Towards an understanding of Multiple Sclerosis (TUMS) 

Study code

Lead researcher
Professor Stephen Sawcer

Study type
Participant re-contact

Institution or company
University of Cambridge

Researcher type

Speciality area
Dementias and Neurodegeneration

Recruitment Site


Multiple sclerosis (MS) is a common cause of neurological disability in young adults in the UK. Available evidence suggests that the disease is primarily autoimmune and over the past few years genome-wide association studies have begun to reveal the genetic architecture underlying susceptibility to the disease and have thereby generated renewed hope for the development of rational therapy.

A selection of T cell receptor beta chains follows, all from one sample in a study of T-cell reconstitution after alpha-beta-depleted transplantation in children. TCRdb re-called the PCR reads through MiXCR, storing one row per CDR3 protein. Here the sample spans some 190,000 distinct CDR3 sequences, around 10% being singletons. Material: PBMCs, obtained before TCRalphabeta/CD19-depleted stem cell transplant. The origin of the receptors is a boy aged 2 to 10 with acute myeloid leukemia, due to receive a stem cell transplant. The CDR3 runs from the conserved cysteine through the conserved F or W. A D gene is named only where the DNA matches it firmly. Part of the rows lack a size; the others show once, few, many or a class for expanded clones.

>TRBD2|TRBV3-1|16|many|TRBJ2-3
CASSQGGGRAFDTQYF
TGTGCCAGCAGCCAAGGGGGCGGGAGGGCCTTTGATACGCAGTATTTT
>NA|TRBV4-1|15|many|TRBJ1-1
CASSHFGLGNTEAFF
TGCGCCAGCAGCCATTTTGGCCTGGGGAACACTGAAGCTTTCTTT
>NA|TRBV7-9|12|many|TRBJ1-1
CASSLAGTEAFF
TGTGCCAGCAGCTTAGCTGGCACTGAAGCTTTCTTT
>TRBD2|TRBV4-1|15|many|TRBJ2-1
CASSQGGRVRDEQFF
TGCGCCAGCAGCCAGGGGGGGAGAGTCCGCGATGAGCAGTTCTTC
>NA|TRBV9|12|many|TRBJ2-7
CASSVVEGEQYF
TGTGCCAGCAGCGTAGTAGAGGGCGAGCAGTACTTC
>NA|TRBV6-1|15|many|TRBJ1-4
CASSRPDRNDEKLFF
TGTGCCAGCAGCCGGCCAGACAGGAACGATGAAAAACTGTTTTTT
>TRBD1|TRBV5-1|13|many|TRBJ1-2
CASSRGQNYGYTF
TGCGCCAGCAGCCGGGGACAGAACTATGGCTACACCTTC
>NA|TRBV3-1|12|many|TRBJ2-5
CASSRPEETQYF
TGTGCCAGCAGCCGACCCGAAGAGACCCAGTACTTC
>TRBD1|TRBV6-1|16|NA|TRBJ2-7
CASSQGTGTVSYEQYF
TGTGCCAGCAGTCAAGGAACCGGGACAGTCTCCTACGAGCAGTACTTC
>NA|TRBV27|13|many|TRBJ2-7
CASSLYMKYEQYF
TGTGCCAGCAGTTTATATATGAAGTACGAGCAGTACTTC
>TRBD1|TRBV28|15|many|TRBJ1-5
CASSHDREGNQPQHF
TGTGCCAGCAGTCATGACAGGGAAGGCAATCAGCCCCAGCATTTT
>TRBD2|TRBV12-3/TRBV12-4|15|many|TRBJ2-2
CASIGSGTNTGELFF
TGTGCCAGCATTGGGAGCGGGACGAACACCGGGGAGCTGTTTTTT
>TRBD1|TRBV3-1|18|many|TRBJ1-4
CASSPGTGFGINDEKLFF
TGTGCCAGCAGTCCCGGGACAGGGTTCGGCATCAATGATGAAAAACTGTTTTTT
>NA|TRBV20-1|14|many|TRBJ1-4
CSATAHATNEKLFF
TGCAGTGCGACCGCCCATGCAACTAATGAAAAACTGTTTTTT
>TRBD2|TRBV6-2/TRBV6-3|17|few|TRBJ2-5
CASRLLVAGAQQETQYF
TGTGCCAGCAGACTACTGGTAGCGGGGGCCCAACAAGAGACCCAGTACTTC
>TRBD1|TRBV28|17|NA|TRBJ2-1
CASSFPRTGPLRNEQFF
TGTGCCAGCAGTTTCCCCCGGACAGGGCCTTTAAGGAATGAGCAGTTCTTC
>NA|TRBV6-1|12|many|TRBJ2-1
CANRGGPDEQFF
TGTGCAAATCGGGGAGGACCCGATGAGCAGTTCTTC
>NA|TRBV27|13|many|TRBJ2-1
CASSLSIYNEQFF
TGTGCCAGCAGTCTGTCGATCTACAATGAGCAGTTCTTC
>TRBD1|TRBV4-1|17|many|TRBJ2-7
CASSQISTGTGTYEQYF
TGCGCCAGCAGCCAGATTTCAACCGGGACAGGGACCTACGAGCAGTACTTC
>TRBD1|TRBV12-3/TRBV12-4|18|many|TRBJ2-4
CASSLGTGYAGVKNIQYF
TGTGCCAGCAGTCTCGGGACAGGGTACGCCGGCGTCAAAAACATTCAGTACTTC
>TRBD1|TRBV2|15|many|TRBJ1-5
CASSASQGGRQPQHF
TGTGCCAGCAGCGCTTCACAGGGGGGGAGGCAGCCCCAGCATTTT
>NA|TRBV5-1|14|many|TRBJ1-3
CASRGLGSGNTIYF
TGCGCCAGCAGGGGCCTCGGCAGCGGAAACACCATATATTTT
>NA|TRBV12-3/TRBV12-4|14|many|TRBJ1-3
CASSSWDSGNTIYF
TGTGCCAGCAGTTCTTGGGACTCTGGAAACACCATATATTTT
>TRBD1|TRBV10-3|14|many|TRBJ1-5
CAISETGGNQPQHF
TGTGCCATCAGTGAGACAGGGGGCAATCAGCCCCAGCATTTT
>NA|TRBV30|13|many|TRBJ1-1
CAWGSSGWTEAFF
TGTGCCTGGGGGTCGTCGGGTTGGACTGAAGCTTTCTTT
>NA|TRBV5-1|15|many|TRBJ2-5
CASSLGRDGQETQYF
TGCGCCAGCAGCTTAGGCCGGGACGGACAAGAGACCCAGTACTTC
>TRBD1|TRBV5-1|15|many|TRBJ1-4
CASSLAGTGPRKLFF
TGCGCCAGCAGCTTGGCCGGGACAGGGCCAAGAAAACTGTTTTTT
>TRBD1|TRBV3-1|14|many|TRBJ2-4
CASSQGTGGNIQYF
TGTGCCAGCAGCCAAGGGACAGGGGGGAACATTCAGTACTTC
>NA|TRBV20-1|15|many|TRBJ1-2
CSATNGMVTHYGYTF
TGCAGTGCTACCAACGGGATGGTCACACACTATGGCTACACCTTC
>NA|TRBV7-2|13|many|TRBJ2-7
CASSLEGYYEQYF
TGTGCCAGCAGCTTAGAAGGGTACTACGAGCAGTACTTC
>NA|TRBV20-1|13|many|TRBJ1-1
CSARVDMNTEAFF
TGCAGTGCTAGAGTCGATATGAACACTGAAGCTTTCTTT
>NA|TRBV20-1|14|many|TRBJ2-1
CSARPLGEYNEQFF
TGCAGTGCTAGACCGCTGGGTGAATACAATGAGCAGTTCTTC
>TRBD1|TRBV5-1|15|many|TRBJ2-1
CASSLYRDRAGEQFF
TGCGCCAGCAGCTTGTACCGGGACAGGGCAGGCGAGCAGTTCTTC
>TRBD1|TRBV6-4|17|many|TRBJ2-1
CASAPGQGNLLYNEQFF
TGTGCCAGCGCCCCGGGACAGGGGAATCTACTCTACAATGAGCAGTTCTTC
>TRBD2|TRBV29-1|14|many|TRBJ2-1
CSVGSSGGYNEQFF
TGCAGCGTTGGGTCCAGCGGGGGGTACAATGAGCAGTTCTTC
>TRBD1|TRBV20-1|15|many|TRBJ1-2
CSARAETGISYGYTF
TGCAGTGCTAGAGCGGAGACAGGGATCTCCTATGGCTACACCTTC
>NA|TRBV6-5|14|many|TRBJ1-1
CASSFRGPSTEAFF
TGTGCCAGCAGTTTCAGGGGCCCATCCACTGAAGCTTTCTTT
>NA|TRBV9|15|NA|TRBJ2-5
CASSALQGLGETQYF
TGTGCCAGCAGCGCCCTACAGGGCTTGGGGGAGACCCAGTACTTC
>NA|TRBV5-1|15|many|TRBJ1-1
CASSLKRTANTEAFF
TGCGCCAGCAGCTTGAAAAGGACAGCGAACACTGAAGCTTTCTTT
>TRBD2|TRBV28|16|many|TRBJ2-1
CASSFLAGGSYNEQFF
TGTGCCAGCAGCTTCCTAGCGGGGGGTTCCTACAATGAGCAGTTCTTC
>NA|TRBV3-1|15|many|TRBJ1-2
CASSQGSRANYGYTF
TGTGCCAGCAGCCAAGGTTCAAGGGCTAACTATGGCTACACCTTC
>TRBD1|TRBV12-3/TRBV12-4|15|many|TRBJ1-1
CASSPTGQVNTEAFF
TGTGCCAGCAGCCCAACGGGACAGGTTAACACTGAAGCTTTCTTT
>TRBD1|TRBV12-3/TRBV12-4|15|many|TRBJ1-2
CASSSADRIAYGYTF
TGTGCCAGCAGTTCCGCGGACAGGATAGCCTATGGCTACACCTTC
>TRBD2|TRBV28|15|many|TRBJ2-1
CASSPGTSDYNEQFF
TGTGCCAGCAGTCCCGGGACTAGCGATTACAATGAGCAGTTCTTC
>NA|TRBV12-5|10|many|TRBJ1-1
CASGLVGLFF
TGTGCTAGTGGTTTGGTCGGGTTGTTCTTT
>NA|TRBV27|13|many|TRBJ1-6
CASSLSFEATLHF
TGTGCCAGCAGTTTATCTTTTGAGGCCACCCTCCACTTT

In a previous study of individuals from the Cambridge Bioresource we have shown that two of the 110 genetic variants known to be associated with MS influence the expression of co-stimulatory markers on the surface of class of specialised immune cells called naïve B cells. In this extension study we are aiming to test a third MS associated variant and a third co-stimulatory gene. Our data suggest that naive B cells may be especially important in the development of MS. 

Participation: For this study we recruited 110 participants from the Cambridge BioResource to give a 50ml blood sample. Study visits were run by the Cambridge BioResource.

Organisation: This study is organised by Professor Stephen Sawcer at the Cambridge Neuroscience department at the University of Cambridge.